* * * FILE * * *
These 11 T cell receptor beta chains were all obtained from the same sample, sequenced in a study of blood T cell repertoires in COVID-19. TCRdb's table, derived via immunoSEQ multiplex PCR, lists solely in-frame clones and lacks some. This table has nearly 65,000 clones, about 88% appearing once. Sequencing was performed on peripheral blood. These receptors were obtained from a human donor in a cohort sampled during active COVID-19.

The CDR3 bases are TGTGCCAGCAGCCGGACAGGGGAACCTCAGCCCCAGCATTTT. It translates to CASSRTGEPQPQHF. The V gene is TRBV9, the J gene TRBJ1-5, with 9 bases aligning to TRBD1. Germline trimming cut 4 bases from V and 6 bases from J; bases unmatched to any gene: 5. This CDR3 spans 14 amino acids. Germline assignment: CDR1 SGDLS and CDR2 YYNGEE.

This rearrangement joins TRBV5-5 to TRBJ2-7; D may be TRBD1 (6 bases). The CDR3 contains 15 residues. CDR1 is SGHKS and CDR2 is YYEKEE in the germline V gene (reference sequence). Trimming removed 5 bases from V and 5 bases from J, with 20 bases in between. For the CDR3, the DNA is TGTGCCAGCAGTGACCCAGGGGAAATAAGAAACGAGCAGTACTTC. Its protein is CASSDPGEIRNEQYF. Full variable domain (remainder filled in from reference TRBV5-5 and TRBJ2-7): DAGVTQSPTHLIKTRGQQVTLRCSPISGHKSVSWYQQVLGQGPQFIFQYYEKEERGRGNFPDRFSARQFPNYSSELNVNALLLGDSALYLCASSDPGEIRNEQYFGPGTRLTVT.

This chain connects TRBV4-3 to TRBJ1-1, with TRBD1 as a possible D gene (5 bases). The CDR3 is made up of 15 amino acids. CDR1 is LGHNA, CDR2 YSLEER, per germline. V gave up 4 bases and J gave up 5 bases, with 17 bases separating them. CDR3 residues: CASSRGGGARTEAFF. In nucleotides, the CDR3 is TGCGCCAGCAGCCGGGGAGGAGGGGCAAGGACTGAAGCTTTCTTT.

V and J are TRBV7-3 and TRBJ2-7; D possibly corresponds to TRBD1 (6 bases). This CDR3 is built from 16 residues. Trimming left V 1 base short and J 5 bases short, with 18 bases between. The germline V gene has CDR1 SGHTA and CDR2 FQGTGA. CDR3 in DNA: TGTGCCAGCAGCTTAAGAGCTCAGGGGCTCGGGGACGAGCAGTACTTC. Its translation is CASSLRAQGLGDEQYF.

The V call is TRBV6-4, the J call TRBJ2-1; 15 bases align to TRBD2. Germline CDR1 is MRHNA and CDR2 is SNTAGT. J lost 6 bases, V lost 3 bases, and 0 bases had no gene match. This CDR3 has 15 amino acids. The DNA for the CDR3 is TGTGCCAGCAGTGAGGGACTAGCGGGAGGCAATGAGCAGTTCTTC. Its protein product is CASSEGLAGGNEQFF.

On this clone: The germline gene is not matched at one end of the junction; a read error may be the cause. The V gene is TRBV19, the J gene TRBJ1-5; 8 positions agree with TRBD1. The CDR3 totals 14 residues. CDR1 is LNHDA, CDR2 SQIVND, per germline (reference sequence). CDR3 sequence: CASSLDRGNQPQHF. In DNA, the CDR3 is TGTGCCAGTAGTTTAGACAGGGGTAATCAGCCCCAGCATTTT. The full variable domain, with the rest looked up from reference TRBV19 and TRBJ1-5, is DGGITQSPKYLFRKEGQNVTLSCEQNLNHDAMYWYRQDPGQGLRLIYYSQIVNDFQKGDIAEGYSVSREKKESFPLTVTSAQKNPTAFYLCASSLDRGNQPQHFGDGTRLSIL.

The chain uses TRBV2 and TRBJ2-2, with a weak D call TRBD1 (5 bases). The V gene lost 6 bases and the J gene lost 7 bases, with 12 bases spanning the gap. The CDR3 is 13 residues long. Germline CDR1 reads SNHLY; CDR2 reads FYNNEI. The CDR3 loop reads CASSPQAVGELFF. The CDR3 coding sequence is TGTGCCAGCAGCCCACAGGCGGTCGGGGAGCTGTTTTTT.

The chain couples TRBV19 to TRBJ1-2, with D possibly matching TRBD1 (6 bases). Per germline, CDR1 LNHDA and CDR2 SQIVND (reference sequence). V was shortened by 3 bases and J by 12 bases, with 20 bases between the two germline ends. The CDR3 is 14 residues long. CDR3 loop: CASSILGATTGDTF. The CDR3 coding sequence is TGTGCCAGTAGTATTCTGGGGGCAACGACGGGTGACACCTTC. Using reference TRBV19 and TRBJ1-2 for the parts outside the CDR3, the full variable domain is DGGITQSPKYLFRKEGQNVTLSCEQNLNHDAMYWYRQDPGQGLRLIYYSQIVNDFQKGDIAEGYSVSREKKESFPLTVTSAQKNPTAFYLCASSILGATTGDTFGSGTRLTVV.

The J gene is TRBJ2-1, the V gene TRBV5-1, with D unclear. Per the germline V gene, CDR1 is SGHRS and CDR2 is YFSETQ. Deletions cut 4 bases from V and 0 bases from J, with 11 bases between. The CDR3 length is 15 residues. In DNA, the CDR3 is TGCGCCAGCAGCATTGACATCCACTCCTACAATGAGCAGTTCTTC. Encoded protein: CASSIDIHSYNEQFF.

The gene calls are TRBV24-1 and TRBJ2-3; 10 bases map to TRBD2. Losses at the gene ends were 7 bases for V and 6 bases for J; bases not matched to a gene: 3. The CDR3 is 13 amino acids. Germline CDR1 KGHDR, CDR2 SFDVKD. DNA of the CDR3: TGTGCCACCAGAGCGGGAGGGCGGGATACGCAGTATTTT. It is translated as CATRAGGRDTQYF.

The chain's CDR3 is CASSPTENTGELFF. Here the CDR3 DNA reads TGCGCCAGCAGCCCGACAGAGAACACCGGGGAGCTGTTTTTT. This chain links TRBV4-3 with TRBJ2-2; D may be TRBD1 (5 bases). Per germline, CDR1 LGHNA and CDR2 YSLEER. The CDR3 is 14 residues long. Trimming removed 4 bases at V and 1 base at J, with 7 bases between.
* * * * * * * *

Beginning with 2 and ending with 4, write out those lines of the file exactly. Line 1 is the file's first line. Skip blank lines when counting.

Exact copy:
The CDR3 bases are TGTGCCAGCAGCCGGACAGGGGAACCTCAGCCCCAGCATTTT. It translates to CASSRTGEPQPQHF. The V gene is TRBV9, the J gene TRBJ1-5, with 9 bases aligning to TRBD1. Germline trimming cut 4 bases from V and 6 bases from J; bases unmatched to any gene: 5. This CDR3 spans 14 amino acids. Germline assignment: CDR1 SGDLS and CDR2 YYNGEE.

This rearrangement joins TRBV5-5 to TRBJ2-7; D may be TRBD1 (6 bases). The CDR3 contains 15 residues. CDR1 is SGHKS and CDR2 is YYEKEE in the germline V gene (reference sequence). Trimming removed 5 bases from V and 5 bases from J, with 20 bases in between. For the CDR3, the DNA is TGTGCCAGCAGTGACCCAGGGGAAATAAGAAACGAGCAGTACTTC. Its protein is CASSDPGEIRNEQYF. Full variable domain (remainder filled in from reference TRBV5-5 and TRBJ2-7): DAGVTQSPTHLIKTRGQQVTLRCSPISGHKSVSWYQQVLGQGPQFIFQYYEKEERGRGNFPDRFSARQFPNYSSELNVNALLLGDSALYLCASSDPGEIRNEQYFGPGTRLTVT.

This chain connects TRBV4-3 to TRBJ1-1, with TRBD1 as a possible D gene (5 bases). The CDR3 is made up of 15 amino acids. CDR1 is LGHNA, CDR2 YSLEER, per germline. V gave up 4 bases and J gave up 5 bases, with 17 bases separating them. CDR3 residues: CASSRGGGARTEAFF. In nucleotides, the CDR3 is TGCGCCAGCAGCCGGGGAGGAGGGGCAAGGACTGAAGCTTTCTTT.